There are two major types of protein that aid in the recovery of our muscles. Casein Protein is digested slower, which allows for a longer supply of amino acids into our muscles. Amino acids are the building blocks of protein, therefore, a steady supply of building blocks allows for a longer, more sustainable production of protein to help our muscles rebuild and recover (5). Whey protein is a faster acting protein because it is more easily digestible. This allows for our muscles to receive an almost instant supply of amino acids and therefore a quicker production of protein in our muscles (5). Protein supplement drinks typically contain only whey protein formulas or chemically altered forms of protein (3). This is not as beneficial because our body can only produce a maximum amount of protein in a short period of time. The longer lasting affects of casein protein allow our muscles to continue to recover for an extended period of time. Conversely, chocolate milk contains 80% casein and 20% whey protein. This ratio of protein is due to the presence of the cow’s natural milk (7). This is the perfect ratio for our muscles because it allows both an instantaneous and longer lasting muscle rebuilder. The makeup of protein in chocolate milk also provides our body with essential amino acids. These are the building blocks of protein that our body does not make itself, but rather have to be consumed. Protein supplement drinks do not usually provide these essential amino acids and therefore can cause deficiencies in protein production in our muscles.


Additional Nutrients:

In addition to the precise carbohydrate to protein ratio found in chocolate milk, there are also numerous other vitamins and minerals found in this natural recovery drink. One of the most crucial components is calcium (8). Since infancy we have known that calcium is important in bone strength, but as an athlete calcium is a key piece of our energy restoration puzzle (7). When we exercise our muscles contract for extended periods of time. The mineral calcium initiates this muscular contraction. After a workout our body requires us to replace the calcium stored in muscle cells so that those muscles are able to contract again during a workout (5). In simpler terms, the restoration of calcium is what allows our bodies to not only recover quicker, but also be more energized and effective shortly after exercise. Many protein supplement drinks do not contain these types of natural vitamins and minerals because their formula is generally fortified with synthetic dyes, nutrients, and sweeteners. They are also produced under high heat, which denatures proteins. This denaturization makes the protein less biologically active in our bodies and, therefore, less effective in restoring our damaged muscles (3).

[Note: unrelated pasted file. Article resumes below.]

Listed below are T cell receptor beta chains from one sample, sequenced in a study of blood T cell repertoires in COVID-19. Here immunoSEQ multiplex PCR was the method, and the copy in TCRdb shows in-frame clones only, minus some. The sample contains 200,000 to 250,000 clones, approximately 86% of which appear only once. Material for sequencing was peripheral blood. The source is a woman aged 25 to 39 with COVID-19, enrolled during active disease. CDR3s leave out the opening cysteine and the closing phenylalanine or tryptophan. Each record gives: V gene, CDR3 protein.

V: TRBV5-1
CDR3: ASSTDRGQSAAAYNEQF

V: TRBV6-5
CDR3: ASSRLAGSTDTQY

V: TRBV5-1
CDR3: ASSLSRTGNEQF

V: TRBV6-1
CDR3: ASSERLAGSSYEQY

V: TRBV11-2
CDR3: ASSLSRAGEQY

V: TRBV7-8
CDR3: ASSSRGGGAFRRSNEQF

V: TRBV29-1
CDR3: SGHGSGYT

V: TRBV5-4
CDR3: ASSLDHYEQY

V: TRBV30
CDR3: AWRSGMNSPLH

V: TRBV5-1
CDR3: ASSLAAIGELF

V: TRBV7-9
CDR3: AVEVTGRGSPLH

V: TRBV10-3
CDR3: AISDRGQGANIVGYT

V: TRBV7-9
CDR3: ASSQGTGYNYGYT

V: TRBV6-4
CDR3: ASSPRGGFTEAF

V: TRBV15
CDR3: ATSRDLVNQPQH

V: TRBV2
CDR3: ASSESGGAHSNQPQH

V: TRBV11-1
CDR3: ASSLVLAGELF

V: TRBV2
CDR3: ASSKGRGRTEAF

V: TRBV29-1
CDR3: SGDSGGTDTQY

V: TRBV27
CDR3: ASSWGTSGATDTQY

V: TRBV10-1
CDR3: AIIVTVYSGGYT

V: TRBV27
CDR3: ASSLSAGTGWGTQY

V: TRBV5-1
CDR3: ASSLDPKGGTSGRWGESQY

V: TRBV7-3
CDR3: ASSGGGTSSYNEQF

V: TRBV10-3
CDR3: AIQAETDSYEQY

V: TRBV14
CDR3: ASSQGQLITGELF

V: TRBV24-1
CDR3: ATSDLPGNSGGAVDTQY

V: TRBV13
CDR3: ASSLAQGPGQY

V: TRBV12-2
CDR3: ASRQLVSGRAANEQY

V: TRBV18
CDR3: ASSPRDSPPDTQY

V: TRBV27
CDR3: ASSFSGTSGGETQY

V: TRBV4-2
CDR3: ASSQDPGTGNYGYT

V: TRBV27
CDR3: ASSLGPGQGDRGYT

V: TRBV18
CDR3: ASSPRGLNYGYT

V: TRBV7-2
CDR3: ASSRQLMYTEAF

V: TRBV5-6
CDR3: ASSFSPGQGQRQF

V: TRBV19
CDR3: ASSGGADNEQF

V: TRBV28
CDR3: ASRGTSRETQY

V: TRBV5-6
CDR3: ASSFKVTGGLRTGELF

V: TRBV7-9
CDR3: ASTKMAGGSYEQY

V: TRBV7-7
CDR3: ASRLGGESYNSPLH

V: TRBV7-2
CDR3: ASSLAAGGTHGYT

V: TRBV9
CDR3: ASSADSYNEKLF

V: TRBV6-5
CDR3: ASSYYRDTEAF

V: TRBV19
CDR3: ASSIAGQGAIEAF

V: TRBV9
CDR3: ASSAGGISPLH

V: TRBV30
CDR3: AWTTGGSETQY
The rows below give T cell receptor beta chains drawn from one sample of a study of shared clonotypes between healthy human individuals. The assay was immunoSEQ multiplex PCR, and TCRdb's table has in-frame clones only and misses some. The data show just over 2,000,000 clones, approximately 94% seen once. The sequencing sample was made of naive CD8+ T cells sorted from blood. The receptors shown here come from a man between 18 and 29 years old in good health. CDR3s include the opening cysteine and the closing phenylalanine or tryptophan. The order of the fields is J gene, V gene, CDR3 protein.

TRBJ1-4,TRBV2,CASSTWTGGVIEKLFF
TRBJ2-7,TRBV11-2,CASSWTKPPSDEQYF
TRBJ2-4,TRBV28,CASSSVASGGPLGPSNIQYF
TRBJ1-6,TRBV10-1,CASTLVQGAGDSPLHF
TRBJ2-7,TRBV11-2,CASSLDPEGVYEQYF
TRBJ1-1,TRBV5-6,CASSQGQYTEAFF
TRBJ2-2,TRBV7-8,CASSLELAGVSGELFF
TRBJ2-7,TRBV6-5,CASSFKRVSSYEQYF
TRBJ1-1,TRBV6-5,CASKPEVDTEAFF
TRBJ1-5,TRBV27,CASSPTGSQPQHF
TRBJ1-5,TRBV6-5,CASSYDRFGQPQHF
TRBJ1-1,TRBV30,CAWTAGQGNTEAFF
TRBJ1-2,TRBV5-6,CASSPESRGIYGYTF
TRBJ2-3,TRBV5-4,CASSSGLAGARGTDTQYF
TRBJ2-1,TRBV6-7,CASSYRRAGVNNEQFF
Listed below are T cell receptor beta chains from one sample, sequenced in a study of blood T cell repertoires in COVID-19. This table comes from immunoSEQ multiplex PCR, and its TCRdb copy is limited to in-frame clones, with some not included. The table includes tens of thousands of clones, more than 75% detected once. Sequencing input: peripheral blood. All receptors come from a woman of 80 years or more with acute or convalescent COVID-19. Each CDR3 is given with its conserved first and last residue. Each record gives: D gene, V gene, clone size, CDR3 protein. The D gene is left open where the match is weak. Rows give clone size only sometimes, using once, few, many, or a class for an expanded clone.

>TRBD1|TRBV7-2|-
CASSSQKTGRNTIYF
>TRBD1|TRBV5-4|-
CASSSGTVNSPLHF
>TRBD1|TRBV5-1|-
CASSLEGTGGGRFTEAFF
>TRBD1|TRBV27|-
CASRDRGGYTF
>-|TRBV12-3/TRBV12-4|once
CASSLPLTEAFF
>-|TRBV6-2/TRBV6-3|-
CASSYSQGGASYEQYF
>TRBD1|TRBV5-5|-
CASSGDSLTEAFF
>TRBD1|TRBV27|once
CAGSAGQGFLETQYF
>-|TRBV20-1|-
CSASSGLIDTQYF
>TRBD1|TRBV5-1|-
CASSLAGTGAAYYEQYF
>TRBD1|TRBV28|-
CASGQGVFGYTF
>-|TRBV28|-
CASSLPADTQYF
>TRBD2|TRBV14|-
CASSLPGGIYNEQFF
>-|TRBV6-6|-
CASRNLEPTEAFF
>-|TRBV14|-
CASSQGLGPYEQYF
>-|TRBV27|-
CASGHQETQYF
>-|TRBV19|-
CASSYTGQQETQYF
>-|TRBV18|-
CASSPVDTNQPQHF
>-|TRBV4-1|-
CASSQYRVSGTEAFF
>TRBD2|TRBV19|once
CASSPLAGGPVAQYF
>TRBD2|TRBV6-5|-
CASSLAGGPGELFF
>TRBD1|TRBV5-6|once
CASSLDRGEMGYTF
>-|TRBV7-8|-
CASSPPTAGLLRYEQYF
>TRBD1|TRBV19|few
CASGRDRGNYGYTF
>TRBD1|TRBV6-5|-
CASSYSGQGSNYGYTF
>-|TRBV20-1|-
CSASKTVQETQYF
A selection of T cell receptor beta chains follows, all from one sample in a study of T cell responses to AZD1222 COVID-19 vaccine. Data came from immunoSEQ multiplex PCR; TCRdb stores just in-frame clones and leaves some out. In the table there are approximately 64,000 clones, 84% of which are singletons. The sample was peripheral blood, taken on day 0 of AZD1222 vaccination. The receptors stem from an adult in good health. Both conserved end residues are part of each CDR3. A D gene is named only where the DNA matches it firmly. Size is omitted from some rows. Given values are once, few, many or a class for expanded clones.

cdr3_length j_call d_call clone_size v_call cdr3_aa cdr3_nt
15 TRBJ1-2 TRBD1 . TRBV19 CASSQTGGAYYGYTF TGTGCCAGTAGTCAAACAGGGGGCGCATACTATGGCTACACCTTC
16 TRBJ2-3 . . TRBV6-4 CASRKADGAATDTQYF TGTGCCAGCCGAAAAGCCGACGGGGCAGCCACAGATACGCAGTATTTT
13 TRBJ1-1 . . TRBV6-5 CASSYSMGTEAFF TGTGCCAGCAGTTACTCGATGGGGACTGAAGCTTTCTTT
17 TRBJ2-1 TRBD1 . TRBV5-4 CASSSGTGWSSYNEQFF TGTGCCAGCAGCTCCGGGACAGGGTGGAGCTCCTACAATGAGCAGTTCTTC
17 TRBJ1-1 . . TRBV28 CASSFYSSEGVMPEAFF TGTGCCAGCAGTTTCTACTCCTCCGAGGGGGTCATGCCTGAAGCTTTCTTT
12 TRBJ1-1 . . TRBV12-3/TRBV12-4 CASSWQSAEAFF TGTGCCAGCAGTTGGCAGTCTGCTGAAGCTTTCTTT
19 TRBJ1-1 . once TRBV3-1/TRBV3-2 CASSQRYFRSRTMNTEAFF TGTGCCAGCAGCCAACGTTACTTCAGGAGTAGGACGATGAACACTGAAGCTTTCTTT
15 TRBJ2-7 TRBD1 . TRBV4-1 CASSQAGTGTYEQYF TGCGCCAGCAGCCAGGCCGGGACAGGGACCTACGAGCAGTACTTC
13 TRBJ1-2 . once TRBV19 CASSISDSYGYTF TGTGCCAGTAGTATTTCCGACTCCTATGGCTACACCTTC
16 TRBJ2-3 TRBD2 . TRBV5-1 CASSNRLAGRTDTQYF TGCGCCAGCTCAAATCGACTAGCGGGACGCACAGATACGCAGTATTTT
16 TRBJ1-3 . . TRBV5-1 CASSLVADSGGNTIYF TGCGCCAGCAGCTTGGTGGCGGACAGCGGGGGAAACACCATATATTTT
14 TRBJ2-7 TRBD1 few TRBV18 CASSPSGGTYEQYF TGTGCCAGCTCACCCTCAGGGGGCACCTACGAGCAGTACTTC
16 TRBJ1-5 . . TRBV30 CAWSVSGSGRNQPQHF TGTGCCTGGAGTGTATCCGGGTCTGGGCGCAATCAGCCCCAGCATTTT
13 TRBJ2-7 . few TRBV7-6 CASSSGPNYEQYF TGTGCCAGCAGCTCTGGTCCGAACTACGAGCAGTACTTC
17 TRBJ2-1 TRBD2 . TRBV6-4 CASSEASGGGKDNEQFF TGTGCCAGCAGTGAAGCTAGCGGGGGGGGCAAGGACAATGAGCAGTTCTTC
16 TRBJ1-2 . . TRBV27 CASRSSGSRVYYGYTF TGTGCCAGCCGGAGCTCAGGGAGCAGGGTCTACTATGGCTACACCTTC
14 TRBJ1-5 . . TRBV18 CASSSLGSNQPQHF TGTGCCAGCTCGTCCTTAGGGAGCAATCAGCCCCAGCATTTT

Take home message:

Although there are many options when it comes to post exercise recovery drinks, Chocolate milk proves to be an athlete’s best advocate. This all-inclusive drink allows for optimal lean muscle repair and growth, while aiding in the restoration of muscle energy stores. The majority of protein supplement drinks do not have this affective of a formula to provide for efficient post exercise recovery.


1. Denny, S. Food For Strength: How to Fuel Your Workout. Eat Right Web site. http://www.eatright.org/Public/content.aspx?id=6442471759&terms=chocolate%20milk%20for%20recovery. Published April 2013. Accessed June 9, 2014.

2. Chocolate Milk Gives Athletes Leg-up After Exercise, Says University of Texas at Austin Study. University of Texas at Austin Web site. http://www.utexas.edu/news/2011/06/22/milk_studies/. Published June 22, 2011. Accessed June 10, 2014.

3. Lange, M. The Ultimate Post Recovery Protein Drink. Strength Training and Conditioning Web site. http://strengthtrainingandconditioning.wordpress.com/2013/01/07/the-ultimate-post-recovery-protein-drink-by-dr-michael-lange/. Published January 7, 2013. Accessed June 10, 2014.

4. Doheny, K. Drinking Chocolate Milk May Help Your Workout. WebMD Web site. http://www.webmd.com/fitness-exercise/news/20110701/drinking-chocolate-milk-may-help-your-workout. Published July 1, 2011. Accessed June 10, 2014.

5. Bayer, J. Benefits of Chocolate Milk After Your Workout. Fox News Web site. http://www.foxnews.com/health/2011/10/30/benefits-chocolate-milk-after-your-workout/. Published December 23, 2012. Accessed June 9, 2014.

6. Sine, R. Chocolate Milk: The New Sports Drink? WebMD Web site. http://www.webmd.com/fitness-exercise/news/20060224/chocolate-milk-new-sports-drink. Published February 24, 2006. Accessed June 9, 2014.

7. Nutritional Information. U.S. Dairy Export Council Web site. http://www.usdec.org/Products/content.cfm?ItemNumber=82658. Accessed June 10, 2014.

8. Chocolate milk- A Little Flavor and a Whole Lot of Nutrients. Healthy Eating Web site. Available from: http://www.healthyeating.org/Milk-Dairy/Dairy-Facts/Chocolate-Milk.aspx. Accessed June 10, 2014.

9. Mangine, G. Protein. The PT Companion Web site. http://www.theptcompanion.com/protein.html. Accessed June 17, 2014. -Images